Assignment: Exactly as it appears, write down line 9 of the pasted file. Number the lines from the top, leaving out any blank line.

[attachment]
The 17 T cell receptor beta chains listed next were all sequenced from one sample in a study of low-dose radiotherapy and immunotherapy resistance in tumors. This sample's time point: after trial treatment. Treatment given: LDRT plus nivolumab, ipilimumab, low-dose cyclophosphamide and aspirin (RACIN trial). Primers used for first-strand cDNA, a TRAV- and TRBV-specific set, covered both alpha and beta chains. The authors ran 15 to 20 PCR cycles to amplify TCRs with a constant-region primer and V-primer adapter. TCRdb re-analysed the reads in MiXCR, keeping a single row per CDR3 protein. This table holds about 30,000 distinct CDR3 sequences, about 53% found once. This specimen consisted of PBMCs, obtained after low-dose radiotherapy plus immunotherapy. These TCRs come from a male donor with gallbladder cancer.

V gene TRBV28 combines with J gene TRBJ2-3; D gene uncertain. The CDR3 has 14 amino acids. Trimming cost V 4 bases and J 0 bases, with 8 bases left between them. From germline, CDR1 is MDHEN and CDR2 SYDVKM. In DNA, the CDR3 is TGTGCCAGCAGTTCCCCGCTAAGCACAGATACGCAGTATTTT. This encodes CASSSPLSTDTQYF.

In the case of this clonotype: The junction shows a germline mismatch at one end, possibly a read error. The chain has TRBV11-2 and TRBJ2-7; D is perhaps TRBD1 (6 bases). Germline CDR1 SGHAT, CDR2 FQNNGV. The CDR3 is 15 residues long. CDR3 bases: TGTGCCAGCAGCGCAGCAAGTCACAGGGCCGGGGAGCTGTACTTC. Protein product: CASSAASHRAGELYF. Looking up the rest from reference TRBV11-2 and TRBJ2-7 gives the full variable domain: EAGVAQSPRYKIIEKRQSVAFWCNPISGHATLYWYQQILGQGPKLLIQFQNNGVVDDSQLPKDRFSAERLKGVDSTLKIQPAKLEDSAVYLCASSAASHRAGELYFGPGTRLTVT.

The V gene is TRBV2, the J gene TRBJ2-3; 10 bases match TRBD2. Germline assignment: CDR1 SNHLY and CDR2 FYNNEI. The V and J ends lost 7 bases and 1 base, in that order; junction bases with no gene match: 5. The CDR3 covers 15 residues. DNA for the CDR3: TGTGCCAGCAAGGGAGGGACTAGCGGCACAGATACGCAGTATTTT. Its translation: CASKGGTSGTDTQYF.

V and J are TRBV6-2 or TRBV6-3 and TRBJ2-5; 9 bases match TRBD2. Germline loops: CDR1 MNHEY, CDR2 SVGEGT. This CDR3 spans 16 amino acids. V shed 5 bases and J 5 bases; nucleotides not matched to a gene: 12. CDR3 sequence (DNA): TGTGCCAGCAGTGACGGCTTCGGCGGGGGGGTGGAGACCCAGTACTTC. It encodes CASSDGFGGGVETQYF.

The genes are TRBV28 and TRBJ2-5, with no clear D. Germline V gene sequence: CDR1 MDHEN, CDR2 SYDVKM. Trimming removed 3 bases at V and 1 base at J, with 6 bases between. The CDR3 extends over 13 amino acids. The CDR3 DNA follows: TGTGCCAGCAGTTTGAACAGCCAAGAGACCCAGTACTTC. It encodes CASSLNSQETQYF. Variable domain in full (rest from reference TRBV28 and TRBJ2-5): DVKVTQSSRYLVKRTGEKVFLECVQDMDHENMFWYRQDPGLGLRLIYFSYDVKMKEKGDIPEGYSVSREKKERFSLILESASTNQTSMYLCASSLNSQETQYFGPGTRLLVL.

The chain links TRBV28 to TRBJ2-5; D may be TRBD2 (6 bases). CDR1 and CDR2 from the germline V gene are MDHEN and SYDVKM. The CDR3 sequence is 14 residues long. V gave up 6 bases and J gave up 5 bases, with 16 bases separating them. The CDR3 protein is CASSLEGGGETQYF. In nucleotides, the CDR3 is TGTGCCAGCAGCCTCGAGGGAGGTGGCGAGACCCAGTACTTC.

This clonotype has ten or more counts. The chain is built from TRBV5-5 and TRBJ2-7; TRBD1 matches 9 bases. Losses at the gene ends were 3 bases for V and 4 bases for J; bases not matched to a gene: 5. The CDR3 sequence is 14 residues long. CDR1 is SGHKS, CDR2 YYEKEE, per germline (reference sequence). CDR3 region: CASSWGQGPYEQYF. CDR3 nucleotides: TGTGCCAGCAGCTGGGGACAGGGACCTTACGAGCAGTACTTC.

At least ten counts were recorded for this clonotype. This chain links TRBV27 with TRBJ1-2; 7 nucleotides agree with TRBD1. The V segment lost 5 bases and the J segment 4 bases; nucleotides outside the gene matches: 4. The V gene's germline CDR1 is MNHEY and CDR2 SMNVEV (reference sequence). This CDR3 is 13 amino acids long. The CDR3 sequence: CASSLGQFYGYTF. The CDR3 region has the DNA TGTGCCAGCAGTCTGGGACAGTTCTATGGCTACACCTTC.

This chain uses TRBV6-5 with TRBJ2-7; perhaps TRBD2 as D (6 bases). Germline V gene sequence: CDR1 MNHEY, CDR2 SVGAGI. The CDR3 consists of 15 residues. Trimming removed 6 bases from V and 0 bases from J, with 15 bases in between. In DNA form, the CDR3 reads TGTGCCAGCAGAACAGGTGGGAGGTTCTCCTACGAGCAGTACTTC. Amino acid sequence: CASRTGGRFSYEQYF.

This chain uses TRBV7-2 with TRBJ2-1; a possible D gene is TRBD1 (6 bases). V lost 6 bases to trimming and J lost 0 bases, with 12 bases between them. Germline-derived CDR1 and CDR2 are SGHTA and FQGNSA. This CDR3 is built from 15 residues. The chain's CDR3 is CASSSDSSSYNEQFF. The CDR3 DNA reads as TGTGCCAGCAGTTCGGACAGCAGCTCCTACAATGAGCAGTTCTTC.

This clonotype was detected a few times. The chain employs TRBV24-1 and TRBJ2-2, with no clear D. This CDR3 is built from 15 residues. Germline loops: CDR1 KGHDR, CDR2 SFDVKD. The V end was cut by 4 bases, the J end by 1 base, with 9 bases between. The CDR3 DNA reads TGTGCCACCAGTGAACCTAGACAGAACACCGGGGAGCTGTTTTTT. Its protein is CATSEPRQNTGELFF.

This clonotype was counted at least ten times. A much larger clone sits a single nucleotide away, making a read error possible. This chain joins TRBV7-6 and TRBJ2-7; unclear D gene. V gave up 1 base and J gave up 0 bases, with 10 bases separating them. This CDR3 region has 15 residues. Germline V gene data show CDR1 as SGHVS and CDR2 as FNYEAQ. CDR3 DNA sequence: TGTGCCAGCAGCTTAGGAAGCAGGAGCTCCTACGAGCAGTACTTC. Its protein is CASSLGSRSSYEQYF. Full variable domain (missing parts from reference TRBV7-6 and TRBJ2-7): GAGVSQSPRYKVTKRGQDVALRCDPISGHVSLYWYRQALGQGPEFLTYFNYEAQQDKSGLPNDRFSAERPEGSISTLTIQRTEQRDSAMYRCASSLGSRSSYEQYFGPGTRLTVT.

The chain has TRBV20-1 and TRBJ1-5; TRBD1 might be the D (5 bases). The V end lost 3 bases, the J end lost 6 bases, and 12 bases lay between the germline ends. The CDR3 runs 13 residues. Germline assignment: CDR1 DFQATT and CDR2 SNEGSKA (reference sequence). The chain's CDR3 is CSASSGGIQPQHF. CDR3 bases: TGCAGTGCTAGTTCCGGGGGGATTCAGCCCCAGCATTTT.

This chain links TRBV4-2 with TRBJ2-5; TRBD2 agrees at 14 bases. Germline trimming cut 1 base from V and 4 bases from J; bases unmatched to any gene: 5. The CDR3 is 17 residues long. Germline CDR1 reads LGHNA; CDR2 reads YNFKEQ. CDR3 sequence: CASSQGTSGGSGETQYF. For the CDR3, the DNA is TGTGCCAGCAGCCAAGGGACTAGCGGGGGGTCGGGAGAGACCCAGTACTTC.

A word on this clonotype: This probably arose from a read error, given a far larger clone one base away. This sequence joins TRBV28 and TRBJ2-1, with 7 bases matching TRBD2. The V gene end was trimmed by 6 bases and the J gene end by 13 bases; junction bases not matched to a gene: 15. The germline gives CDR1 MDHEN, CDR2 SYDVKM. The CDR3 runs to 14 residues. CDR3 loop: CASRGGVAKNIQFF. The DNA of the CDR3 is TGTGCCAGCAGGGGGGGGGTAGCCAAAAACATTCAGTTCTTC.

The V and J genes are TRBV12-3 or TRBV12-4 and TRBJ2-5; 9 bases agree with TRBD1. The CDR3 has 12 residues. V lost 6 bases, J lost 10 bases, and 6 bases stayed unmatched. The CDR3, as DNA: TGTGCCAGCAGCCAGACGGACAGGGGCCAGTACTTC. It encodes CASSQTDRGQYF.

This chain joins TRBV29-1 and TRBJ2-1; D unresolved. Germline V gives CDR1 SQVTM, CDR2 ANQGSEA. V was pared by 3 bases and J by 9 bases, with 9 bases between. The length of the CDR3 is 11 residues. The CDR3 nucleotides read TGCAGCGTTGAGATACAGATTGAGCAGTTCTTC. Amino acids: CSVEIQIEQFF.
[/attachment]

At least ten counts were recorded for this clonotype. This chain links TRBV27 with TRBJ1-2; 7 nucleotides agree with TRBD1. The V segment lost 5 bases and the J segment 4 bases; nucleotides outside the gene matches: 4. The V gene's germline CDR1 is MNHEY and CDR2 SMNVEV (reference sequence). This CDR3 is 13 amino acids long. The CDR3 sequence: CASSLGQFYGYTF. The CDR3 region has the DNA TGTGCCAGCAGTCTGGGACAGTTCTATGGCTACACCTTC.